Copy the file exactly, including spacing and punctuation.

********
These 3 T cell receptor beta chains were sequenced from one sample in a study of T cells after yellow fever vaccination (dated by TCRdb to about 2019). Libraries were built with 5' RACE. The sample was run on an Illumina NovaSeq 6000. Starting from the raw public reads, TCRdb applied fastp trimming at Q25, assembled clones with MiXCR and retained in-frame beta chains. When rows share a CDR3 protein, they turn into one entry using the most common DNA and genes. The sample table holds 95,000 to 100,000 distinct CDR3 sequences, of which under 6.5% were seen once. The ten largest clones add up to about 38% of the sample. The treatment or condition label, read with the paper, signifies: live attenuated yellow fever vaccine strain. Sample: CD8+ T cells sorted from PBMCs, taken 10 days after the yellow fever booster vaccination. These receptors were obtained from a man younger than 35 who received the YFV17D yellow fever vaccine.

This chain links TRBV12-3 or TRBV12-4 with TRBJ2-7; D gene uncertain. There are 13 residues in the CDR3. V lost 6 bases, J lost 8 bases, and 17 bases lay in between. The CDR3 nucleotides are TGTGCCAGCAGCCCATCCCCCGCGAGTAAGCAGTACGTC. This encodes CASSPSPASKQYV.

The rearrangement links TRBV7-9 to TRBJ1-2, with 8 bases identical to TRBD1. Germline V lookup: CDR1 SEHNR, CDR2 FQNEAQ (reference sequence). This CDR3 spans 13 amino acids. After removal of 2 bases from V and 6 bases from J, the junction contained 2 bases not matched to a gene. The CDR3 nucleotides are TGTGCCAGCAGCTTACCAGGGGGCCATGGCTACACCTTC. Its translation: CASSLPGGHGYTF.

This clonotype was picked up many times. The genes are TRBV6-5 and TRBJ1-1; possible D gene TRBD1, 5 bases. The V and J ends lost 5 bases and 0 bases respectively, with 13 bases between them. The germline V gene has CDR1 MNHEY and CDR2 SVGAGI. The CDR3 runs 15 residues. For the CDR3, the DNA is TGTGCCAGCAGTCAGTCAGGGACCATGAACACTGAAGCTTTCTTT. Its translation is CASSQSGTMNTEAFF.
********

These 3 T cell receptor beta chains were sequenced from one sample in a study of T cells after yellow fever vaccination (dated by TCRdb to about 2019). Libraries were built with 5' RACE. The sample was run on an Illumina NovaSeq 6000. Starting from the raw public reads, TCRdb applied fastp trimming at Q25, assembled clones with MiXCR and retained in-frame beta chains. When rows share a CDR3 protein, they turn into one entry using the most common DNA and genes. The sample table holds 95,000 to 100,000 distinct CDR3 sequences, of which under 6.5% were seen once. The ten largest clones add up to about 38% of the sample. The treatment or condition label, read with the paper, signifies: live attenuated yellow fever vaccine strain. Sample: CD8+ T cells sorted from PBMCs, taken 10 days after the yellow fever booster vaccination. These receptors were obtained from a man younger than 35 who received the YFV17D yellow fever vaccine.

This chain links TRBV12-3 or TRBV12-4 with TRBJ2-7; D gene uncertain. There are 13 residues in the CDR3. V lost 6 bases, J lost 8 bases, and 17 bases lay in between. The CDR3 nucleotides are TGTGCCAGCAGCCCATCCCCCGCGAGTAAGCAGTACGTC. This encodes CASSPSPASKQYV.

The rearrangement links TRBV7-9 to TRBJ1-2, with 8 bases identical to TRBD1. Germline V lookup: CDR1 SEHNR, CDR2 FQNEAQ (reference sequence). This CDR3 spans 13 amino acids. After removal of 2 bases from V and 6 bases from J, the junction contained 2 bases not matched to a gene. The CDR3 nucleotides are TGTGCCAGCAGCTTACCAGGGGGCCATGGCTACACCTTC. Its translation: CASSLPGGHGYTF.

This clonotype was picked up many times. The genes are TRBV6-5 and TRBJ1-1; possible D gene TRBD1, 5 bases. The V and J ends lost 5 bases and 0 bases respectively, with 13 bases between them. The germline V gene has CDR1 MNHEY and CDR2 SVGAGI. The CDR3 runs 15 residues. For the CDR3, the DNA is TGTGCCAGCAGTCAGTCAGGGACCATGAACACTGAAGCTTTCTTT. Its translation is CASSQSGTMNTEAFF.